Reverse dieting is something I am quite familiar with. Coming from the typical (outdated) competitor background, low cals, low carbs, low fat (low damn everything except for cardio!!) a reverse diet was a good option for me at the time. After several low cal lose-gain weight cycles, cutting carbs, restrictive diets, and bingeing, the list goes on, I had a very poor relationship with food and had all but given up. With the help of my coach my calorie intake has more than doubled over a period of around 10 months.
The purpose of a reverse diet is to increase metabolic capacity. This is what is claimed, however this is not actually true in the sense that your metabolism/BMR doesn't actually change. Your NEAT however, does. This often gets incorrectly correlated to 'eating more but still losing weight so its magic' it is not.
Your body, when fuelled correctly, will function correctly. And this means metabolism will actually work at the rate it’s designed to work. By eating too fewer calories the body will try to make do on this. It will try its best to function on less fuel, and most of the time it will also try to do MORE on less. The problem with this is that you cannot trick your body. You can try to, and you may get away with it short term, but sooner or later your body will say hey, I need more wtf are you doing to me? And you will binge. No one can stay compliant forever on an amount that is designed to make them starve to death. Your body wants to survive, it wants to be a little bit fat, and it wants to protect itself from starving.
The 'reverse diet' has since become quite controversial. There are some claiming that it magically increases metabolism. It doesn't
While I believe there is benefit to slowly adding calories in SOME cases, for most, it is a waste of time being in a larger deficit than required for any longer than necessary. Standard practice after a diet phase is to get back up to maintenance as soon as possible.
When one increases calories, the natural response is to move more. It happens subconsciously. We eat more, we have more energy to burn. Our NEAT goes up - our non exercise activity thermogenesis, our day to day moving around.
If you are in a deficit, you have low energy as it is and you don't feel like doing an awful lot. Those waiting side of stage to compete and often just lying down somewhere trying to preserve their energy. Had they eaten a decent serve of carbs, then this would be a different story.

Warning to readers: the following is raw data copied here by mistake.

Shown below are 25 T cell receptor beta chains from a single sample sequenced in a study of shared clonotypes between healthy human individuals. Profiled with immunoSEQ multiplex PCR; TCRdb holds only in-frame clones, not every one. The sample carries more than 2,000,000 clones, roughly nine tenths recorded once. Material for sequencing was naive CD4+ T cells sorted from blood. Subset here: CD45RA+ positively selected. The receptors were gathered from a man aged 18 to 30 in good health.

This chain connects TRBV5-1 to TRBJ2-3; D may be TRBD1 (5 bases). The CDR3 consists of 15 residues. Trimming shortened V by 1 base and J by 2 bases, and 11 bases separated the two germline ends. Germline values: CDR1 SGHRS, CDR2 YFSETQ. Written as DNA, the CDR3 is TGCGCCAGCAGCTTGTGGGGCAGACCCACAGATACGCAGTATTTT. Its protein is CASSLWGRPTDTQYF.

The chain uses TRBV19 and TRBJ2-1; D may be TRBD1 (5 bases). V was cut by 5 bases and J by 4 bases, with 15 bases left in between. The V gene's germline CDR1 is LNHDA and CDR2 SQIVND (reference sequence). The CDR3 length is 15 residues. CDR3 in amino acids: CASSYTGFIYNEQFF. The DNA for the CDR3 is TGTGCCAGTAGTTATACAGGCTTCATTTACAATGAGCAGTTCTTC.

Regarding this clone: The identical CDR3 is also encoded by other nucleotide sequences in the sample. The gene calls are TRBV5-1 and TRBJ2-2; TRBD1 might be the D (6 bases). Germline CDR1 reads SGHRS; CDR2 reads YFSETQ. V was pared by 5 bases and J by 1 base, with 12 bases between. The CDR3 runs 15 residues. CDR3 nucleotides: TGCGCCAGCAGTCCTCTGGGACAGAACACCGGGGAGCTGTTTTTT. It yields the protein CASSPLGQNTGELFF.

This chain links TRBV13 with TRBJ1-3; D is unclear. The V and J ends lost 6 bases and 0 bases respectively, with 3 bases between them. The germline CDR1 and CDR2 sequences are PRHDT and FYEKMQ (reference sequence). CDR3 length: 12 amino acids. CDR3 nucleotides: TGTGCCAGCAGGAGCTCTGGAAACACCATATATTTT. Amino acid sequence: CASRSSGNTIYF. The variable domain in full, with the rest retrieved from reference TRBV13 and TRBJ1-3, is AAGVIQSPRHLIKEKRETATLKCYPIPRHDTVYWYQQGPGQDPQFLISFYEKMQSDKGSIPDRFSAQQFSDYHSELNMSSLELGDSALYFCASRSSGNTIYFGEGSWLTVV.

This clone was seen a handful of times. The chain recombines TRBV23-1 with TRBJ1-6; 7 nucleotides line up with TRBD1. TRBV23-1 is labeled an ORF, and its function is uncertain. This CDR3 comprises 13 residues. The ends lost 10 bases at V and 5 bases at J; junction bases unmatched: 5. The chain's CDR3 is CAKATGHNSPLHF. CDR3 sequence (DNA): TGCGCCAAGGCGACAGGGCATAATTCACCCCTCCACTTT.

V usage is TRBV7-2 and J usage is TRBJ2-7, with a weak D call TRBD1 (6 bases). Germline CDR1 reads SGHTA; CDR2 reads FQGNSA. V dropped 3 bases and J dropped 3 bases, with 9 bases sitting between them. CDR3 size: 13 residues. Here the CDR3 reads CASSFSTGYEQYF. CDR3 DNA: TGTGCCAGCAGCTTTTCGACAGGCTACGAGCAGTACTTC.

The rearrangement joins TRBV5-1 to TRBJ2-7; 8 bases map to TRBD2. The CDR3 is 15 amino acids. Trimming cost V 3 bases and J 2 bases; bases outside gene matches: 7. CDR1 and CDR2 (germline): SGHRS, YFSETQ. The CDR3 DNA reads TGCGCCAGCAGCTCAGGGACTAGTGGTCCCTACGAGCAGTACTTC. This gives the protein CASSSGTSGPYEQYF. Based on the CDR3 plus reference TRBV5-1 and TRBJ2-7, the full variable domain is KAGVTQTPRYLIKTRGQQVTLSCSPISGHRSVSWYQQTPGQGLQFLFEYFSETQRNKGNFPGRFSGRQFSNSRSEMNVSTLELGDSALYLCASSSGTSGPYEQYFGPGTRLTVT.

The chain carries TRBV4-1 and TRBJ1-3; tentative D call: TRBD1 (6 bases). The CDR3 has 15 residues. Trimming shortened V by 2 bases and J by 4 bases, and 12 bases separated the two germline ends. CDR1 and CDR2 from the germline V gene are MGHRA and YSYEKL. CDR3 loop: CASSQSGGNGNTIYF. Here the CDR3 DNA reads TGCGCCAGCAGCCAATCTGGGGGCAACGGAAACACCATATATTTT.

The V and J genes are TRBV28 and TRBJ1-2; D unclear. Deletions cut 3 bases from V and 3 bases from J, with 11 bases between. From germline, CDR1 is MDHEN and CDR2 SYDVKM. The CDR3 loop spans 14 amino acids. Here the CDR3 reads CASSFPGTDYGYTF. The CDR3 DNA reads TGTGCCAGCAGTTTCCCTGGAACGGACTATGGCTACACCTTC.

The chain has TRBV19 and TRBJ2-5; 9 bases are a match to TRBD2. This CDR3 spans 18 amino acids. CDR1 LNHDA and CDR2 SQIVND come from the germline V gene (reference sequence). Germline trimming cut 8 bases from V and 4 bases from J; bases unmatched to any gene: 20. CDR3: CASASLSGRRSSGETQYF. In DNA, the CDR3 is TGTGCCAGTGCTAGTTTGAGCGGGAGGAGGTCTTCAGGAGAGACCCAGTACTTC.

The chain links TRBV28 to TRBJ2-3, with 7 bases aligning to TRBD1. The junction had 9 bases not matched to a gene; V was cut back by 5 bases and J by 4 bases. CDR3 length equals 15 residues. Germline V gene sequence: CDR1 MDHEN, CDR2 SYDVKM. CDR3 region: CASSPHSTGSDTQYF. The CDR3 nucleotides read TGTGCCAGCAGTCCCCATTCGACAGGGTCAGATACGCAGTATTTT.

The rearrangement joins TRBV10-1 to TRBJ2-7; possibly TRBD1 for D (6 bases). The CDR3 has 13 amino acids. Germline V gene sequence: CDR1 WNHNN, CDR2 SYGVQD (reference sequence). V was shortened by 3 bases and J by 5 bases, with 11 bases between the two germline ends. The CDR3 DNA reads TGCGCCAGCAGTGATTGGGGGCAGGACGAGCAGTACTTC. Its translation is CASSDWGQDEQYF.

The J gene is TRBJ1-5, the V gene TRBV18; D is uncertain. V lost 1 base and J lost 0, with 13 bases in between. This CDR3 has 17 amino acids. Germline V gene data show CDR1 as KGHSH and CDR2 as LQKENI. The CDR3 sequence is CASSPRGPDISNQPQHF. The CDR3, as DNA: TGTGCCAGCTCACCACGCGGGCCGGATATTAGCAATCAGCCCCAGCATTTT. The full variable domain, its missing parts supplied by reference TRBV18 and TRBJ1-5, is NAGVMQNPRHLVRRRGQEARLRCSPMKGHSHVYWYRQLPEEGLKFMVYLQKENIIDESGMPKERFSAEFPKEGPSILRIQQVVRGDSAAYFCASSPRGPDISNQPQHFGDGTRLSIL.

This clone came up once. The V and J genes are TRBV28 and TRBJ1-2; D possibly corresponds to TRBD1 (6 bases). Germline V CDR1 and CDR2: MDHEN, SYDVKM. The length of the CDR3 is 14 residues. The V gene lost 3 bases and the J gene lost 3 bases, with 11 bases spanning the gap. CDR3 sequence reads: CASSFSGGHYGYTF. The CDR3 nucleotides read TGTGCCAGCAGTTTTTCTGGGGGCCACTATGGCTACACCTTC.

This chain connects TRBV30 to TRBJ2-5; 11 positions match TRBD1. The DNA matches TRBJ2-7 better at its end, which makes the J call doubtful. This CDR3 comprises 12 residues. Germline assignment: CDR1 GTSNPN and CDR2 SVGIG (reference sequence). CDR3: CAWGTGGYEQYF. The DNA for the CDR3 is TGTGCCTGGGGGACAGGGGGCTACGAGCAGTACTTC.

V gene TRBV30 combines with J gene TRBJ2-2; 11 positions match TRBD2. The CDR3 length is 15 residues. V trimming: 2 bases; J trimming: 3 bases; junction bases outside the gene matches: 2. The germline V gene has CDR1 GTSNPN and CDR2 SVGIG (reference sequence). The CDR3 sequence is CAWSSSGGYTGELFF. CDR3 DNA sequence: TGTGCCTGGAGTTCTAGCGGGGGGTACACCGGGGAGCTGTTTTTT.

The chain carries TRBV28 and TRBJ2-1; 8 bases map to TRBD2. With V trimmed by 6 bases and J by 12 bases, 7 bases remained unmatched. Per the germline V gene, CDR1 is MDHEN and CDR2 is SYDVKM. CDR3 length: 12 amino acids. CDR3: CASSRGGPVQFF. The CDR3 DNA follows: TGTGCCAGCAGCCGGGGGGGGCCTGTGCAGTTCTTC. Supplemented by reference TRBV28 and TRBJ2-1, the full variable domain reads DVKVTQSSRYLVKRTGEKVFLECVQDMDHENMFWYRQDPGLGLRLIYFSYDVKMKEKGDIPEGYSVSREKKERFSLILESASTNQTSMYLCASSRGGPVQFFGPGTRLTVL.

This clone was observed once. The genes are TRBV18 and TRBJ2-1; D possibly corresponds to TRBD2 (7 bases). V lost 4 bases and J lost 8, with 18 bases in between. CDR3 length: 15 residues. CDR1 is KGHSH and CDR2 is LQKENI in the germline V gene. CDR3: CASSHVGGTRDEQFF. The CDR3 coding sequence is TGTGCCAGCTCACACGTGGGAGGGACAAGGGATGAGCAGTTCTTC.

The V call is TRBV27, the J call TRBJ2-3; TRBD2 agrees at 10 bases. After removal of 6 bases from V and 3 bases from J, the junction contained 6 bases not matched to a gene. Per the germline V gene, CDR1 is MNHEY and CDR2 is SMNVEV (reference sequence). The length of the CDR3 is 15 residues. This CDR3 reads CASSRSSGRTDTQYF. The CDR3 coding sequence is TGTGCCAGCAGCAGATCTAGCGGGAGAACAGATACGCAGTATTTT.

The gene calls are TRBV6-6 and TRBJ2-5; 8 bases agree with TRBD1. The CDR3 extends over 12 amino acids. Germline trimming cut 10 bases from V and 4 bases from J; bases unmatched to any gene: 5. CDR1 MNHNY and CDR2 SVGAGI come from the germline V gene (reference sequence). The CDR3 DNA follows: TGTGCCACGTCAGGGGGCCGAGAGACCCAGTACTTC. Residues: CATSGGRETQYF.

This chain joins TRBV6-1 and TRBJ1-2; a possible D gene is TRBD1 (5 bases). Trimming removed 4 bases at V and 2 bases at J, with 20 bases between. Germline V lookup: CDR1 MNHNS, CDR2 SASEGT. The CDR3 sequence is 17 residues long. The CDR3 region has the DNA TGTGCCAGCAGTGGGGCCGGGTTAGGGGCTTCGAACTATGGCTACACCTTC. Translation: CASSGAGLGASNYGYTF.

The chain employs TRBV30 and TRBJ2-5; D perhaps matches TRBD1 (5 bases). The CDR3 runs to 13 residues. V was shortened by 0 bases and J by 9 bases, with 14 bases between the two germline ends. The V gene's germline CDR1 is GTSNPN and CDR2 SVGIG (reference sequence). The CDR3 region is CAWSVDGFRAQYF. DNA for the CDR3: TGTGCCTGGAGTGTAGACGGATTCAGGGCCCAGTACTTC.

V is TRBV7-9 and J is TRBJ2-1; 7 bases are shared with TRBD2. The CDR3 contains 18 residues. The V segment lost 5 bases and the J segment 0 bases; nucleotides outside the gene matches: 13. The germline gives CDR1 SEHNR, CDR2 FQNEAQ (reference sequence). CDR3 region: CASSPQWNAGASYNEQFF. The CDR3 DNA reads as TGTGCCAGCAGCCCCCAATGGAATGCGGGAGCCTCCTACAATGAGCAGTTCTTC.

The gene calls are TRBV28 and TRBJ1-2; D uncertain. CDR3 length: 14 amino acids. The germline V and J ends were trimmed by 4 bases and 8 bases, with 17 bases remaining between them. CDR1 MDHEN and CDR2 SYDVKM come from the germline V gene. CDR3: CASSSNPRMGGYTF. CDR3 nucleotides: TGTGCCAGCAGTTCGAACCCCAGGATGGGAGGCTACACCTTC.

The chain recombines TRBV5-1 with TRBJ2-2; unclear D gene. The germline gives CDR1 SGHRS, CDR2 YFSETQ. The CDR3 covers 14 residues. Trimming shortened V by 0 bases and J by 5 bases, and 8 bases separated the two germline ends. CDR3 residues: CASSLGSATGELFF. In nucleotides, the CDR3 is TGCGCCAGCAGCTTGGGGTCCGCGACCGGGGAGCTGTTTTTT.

So when once increases calories (generally by way of carbs on a 'reverse') then what happens is they have more energy, so they move around more - they can train harder at the gym, they have energy to get up and move around more - and as such, their energy expenditure increases. So, they are technically still in the same calorie deficit, they are just eating more and also burning more.
But the belief is that somehow as they are eating more (yet still losing weight!) that it is magic, and increasing metabolic capacity. It is not. The law of thermodynamics still stands.
I also used to believe this, but quickly learned that the increase in NEAT is a far more sensible explanation.
If someone has had a hard time getting used to the idea of going from a fat loss phase, to now a gaining phase without prior experience of a gain, then this might be a little tricky for them to get their heads around so in this case it can be helpful for them going slow. The process does have merit in that regard, and there is a lot to be said of competitors who are afraid to ever eat more than 1200 cals a day - for them being able to slowly increase but not see the scales jump up, then this can help.
But aside from that, generally it is best to stay on as high a cals as you can, all of the time. Always diet on as many calories as possible.
So in terms of the reverse diet, it is not some magic thing that increases metabolic capacity, but it still can be a useful tool in some cases to help those who may be a little intimidated by the thought of actually having to eat more